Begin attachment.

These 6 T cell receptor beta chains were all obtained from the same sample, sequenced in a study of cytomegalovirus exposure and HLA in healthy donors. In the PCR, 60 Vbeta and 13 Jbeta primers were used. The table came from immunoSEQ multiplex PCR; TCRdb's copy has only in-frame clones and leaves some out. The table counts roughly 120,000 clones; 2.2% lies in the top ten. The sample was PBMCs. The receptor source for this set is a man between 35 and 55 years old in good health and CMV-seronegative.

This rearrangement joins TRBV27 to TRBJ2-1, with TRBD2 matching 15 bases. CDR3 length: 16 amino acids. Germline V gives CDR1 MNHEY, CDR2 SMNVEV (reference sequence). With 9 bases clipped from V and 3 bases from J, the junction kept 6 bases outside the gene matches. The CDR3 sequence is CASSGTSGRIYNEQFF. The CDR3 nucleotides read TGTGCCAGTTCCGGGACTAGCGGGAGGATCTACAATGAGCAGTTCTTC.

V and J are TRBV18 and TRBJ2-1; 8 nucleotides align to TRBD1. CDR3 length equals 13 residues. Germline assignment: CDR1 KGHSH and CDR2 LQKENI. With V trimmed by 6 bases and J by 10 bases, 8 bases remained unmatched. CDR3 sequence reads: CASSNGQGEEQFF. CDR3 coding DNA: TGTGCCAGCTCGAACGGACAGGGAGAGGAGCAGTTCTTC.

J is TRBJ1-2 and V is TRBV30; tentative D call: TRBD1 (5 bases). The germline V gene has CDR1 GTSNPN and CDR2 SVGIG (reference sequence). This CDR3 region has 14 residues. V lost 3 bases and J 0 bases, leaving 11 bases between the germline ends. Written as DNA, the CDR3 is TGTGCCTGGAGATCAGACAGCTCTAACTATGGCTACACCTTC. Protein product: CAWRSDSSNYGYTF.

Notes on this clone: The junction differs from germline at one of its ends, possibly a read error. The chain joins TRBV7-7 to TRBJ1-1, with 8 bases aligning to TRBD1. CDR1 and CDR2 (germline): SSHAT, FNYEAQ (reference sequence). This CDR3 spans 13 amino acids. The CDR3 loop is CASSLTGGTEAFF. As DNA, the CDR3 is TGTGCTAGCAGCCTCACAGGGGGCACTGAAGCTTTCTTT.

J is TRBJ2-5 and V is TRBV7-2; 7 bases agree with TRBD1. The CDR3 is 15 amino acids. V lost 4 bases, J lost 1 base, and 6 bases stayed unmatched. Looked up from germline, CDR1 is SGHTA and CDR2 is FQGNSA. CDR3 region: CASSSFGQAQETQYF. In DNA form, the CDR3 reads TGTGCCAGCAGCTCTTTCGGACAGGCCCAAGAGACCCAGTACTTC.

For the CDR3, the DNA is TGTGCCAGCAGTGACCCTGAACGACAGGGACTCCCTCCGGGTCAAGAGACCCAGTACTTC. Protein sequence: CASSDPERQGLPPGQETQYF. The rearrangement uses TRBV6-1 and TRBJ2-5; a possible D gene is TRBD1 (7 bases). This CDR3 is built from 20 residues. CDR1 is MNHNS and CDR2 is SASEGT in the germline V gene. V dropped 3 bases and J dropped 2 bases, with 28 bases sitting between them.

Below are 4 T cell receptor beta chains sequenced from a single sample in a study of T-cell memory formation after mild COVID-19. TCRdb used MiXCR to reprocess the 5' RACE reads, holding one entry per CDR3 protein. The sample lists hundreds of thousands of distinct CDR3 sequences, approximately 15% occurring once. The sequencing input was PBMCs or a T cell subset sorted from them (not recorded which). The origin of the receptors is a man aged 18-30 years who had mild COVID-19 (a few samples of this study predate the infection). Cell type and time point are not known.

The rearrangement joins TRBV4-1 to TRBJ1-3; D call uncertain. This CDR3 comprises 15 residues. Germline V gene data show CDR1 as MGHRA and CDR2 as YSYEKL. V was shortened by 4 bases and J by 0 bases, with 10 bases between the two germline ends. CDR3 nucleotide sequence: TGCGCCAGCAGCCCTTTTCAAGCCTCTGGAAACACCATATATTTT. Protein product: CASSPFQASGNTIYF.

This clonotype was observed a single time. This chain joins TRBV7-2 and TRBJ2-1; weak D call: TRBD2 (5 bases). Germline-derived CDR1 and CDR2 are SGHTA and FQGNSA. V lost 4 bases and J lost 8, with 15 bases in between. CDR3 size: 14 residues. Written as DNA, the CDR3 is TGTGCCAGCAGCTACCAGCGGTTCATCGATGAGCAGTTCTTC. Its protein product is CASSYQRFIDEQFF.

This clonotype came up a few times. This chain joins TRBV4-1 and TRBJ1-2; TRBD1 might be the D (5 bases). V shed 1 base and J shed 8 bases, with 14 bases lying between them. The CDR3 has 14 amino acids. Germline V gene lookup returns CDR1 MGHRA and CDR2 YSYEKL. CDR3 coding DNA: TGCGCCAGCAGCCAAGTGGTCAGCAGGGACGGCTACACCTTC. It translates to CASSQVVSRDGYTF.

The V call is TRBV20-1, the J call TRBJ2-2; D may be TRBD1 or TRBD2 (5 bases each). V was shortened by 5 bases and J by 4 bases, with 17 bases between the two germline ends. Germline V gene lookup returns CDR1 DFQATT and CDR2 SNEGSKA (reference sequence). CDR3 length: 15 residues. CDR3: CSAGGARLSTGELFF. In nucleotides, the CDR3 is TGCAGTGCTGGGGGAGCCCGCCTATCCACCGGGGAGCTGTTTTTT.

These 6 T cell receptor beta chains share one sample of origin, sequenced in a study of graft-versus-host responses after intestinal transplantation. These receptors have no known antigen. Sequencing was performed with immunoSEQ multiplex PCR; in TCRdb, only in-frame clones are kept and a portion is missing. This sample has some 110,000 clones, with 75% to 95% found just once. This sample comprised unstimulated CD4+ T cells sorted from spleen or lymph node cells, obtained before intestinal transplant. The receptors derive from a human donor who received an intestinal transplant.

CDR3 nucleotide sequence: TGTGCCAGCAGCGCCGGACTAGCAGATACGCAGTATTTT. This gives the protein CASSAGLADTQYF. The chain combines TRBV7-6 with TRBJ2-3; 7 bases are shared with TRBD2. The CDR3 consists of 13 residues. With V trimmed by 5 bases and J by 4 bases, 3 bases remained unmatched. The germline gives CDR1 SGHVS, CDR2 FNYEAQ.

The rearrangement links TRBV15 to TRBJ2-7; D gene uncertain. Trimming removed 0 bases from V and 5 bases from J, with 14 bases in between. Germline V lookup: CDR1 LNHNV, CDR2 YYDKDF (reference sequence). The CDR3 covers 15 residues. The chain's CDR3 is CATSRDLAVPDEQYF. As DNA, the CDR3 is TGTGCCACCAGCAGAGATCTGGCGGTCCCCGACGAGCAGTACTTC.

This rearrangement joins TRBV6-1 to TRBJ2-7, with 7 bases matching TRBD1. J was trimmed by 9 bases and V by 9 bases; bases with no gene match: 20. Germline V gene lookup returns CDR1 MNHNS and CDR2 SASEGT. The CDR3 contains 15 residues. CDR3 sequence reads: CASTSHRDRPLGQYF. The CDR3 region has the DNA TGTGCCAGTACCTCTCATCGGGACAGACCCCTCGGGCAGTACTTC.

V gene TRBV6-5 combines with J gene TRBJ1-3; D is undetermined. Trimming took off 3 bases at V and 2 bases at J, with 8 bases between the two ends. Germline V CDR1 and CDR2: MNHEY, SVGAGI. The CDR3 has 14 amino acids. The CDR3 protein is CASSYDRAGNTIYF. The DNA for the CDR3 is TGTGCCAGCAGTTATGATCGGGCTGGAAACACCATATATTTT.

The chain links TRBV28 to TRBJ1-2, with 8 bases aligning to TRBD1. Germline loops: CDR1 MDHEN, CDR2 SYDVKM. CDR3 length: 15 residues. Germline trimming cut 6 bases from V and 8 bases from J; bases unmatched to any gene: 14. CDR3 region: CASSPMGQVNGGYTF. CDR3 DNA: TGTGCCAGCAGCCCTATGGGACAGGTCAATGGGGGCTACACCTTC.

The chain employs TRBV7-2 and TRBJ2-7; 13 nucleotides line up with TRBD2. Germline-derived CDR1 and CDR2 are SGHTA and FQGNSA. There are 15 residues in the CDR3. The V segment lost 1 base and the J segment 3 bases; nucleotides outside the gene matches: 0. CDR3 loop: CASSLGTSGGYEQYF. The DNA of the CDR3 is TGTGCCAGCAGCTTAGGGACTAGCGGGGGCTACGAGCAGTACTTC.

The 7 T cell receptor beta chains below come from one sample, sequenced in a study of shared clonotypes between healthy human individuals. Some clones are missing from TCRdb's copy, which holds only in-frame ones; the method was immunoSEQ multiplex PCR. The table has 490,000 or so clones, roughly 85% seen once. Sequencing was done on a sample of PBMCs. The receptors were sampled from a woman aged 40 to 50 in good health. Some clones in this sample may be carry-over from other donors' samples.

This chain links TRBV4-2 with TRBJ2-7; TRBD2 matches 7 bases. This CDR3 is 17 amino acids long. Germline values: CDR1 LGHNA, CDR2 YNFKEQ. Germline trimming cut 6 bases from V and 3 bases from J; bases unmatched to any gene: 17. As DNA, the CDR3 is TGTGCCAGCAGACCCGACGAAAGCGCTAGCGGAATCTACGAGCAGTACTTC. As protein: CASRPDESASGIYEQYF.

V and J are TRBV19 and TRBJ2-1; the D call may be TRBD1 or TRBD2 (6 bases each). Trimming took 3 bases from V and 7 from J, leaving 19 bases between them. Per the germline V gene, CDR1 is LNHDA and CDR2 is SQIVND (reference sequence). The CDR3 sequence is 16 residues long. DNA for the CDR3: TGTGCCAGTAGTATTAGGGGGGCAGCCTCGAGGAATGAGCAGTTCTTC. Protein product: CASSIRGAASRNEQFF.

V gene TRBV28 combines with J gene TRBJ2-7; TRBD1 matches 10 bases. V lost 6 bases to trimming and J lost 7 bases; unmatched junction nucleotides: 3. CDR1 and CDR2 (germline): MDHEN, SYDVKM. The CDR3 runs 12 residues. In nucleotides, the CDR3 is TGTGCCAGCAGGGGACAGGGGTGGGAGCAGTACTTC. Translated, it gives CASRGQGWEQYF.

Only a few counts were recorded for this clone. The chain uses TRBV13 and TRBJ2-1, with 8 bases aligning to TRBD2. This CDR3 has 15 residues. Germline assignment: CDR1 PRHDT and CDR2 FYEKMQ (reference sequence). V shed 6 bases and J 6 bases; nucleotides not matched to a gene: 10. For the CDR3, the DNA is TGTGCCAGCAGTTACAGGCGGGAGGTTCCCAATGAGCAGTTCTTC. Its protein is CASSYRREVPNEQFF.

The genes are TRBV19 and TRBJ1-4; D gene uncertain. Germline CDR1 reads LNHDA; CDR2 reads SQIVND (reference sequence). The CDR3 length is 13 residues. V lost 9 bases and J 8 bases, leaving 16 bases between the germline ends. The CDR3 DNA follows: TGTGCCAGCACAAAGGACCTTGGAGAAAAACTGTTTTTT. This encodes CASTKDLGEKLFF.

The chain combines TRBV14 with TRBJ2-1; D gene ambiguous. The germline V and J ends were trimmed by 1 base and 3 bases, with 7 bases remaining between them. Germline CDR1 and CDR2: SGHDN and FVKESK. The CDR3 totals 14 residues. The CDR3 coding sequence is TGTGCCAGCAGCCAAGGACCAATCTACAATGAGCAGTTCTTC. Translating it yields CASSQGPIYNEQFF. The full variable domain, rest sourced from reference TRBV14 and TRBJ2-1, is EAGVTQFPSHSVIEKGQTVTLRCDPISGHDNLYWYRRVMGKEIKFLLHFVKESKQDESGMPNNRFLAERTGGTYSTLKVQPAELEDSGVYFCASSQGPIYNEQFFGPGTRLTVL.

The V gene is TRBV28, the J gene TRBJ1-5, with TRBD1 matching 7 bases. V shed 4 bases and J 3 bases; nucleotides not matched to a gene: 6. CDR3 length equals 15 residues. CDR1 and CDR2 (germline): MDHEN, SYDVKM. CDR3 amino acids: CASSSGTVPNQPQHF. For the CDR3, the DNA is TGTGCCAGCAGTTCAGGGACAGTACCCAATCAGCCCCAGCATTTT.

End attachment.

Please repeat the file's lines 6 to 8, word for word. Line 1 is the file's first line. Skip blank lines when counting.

J is TRBJ2-5 and V is TRBV7-2; 7 bases agree with TRBD1. The CDR3 is 15 amino acids. V lost 4 bases, J lost 1 base, and 6 bases stayed unmatched. Looked up from germline, CDR1 is SGHTA and CDR2 is FQGNSA. CDR3 region: CASSSFGQAQETQYF. In DNA form, the CDR3 reads TGTGCCAGCAGCTCTTTCGGACAGGCCCAAGAGACCCAGTACTTC.

For the CDR3, the DNA is TGTGCCAGCAGTGACCCTGAACGACAGGGACTCCCTCCGGGTCAAGAGACCCAGTACTTC. Protein sequence: CASSDPERQGLPPGQETQYF. The rearrangement uses TRBV6-1 and TRBJ2-5; a possible D gene is TRBD1 (7 bases). This CDR3 is built from 20 residues. CDR1 is MNHNS and CDR2 is SASEGT in the germline V gene. V dropped 3 bases and J dropped 2 bases, with 28 bases sitting between them.

Below are 4 T cell receptor beta chains sequenced from a single sample in a study of T-cell memory formation after mild COVID-19. TCRdb used MiXCR to reprocess the 5' RACE reads, holding one entry per CDR3 protein. The sample lists hundreds of thousands of distinct CDR3 sequences, approximately 15% occurring once. The sequencing input was PBMCs or a T cell subset sorted from them (not recorded which). The origin of the receptors is a man aged 18-30 years who had mild COVID-19 (a few samples of this study predate the infection). Cell type and time point are not known.